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Envelope Determinants of Equine Lentiviral Vaccine Protection

Craigo, JK and Ezzelarab, C and Cook, SJ and Chong, L and Horohov, D and Issel, CJ and Montelaro, RC (2013) Envelope Determinants of Equine Lentiviral Vaccine Protection. PLoS ONE, 8 (6).

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Abstract

Lentiviral envelope (Env) antigenic variation and associated immune evasion present major obstacles to vaccine development. The concept that Env is a critical determinant for vaccine efficacy is well accepted, however defined correlates of protection associated with Env variation have yet to be determined. We reported an attenuated equine infectious anemia virus (EIAV) vaccine study that directly examined the effect of lentiviral Env sequence variation on vaccine efficacy. The study identified a significant, inverse, linear correlation between vaccine efficacy and increasing divergence of the challenge virus Env gp90 protein compared to the vaccine virus gp90. The report demonstrated approximately 100% protection of immunized ponies from disease after challenge by virus with a homologous gp90 (EV0), and roughly 40% protection against challenge by virus (EV13) with a gp90 13% divergent from the vaccine strain. In the current study we examine whether the protection observed when challenging with the EV0 strain could be conferred to animals via chimeric challenge viruses between the EV0 and EV13 strains, allowing for mapping of protection to specific Env sequences. Viruses containing the EV13 proviral backbone and selected domains of the EV0 gp90 were constructed and in vitro and in vivo infectivity examined. Vaccine efficacy studies indicated that homology between the vaccine strain gp90 and the N-terminus of the challenge strain gp90 was capable of inducing immunity that resulted in significantly lower levels of post-challenge virus and significantly delayed the onset of disease. However, a homologous N-terminal region alone inserted in the EV13 backbone could not impart the 100% protection observed with the EV0 strain. Data presented here denote the complicated and potentially contradictory relationship between in vitro virulence and in vivo pathogenicity. The study highlights the importance of structural conformation for immunogens and emphasizes the need for antibody binding, not neutralizing, assays that correlate with vaccine protection. © 2013 Craigo et al.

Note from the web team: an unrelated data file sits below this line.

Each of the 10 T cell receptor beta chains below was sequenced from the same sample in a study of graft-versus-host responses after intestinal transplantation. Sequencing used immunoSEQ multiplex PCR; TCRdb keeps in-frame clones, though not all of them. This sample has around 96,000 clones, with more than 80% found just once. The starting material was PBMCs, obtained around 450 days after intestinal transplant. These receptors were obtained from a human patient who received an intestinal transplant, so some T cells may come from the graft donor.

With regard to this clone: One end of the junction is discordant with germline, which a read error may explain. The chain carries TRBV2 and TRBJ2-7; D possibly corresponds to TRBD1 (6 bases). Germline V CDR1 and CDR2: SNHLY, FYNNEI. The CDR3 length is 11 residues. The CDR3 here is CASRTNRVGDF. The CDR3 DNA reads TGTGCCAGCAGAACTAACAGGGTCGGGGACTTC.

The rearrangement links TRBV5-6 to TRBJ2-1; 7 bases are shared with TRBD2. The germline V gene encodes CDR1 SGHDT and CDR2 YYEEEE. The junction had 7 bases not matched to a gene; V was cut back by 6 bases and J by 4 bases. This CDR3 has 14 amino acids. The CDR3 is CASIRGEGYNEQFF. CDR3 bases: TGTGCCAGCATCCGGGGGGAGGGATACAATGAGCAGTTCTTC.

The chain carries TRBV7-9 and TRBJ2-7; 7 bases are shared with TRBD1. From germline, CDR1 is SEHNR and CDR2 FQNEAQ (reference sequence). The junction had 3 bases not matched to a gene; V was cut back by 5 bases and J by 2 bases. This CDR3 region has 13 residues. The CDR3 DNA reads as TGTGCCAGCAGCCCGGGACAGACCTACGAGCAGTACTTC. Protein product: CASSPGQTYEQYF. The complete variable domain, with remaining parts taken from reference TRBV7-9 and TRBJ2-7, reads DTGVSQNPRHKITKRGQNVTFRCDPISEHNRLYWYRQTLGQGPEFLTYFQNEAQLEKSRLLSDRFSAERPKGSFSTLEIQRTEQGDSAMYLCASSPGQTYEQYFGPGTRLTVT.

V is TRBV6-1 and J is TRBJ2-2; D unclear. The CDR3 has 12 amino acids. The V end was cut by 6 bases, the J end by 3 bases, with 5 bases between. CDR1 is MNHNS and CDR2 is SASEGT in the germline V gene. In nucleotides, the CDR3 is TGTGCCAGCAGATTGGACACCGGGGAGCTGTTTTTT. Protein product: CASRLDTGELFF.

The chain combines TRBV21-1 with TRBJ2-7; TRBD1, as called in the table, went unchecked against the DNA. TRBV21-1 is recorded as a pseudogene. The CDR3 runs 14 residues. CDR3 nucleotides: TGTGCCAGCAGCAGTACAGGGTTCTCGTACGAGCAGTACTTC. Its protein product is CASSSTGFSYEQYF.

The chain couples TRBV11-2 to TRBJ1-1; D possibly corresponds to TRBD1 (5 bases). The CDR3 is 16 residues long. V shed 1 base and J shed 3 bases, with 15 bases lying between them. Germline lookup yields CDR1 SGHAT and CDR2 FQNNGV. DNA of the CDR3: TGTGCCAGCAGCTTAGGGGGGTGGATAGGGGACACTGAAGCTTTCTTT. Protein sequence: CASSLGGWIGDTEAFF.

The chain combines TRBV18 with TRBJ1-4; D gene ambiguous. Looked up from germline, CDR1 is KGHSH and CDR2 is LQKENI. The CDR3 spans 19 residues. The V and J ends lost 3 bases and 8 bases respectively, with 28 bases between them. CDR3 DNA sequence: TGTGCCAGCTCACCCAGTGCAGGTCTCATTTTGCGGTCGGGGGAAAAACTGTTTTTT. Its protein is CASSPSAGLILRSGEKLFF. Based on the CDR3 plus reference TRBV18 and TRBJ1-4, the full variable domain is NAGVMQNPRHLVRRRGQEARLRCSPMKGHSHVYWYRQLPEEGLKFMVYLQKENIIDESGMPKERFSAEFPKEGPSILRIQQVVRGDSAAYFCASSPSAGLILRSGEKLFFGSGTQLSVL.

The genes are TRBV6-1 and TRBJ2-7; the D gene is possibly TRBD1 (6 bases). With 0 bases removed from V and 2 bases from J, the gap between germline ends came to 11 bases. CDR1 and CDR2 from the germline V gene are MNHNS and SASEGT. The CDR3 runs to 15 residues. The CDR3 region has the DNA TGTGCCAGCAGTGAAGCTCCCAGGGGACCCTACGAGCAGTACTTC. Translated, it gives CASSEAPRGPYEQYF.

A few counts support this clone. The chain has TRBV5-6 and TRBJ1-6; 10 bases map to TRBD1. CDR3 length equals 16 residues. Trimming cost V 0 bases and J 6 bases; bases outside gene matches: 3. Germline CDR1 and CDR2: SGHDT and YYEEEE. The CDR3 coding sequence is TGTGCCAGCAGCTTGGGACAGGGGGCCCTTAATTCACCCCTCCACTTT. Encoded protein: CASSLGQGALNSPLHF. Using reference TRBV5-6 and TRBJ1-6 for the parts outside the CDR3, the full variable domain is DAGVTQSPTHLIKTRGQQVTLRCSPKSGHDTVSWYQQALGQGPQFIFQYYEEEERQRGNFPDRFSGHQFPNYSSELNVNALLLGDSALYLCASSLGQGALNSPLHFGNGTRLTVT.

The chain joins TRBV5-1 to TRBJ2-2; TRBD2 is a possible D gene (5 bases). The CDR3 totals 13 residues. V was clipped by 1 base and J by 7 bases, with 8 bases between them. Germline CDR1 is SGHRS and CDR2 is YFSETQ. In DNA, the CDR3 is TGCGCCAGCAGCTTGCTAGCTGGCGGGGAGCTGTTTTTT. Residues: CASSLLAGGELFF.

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Details

Item Type: Article
Status: Published
Creators/Authors:
CreatorsEmailPitt UsernameORCID
Craigo, JKcraigoj@pitt.eduCRAIGOJ
Ezzelarab, C
Cook, SJ
Chong, L
Horohov, D
Issel, CJ
Montelaro, RCrmont@pitt.eduRMONT
Contributors:
ContributionContributors NameEmailPitt UsernameORCID
UNSPECIFIEDYe, ZhipingUNSPECIFIEDUNSPECIFIEDUNSPECIFIED
Centers: Other Centers, Institutes, or Units > Center for Vaccine Research
Date: 13 June 2013
Date Type: Publication
Journal or Publication Title: PLoS ONE
Volume: 8
Number: 6
DOI or Unique Handle: 10.1371/journal.pone.0066093
Schools and Programs: School of Medicine > Microbiology and Molecular Genetics
Refereed: Yes
Date Deposited: 15 Jul 2013 20:23
Last Modified: 02 Feb 2019 15:57
URI: http://d-scholarship.pitt.edu/id/eprint/19200

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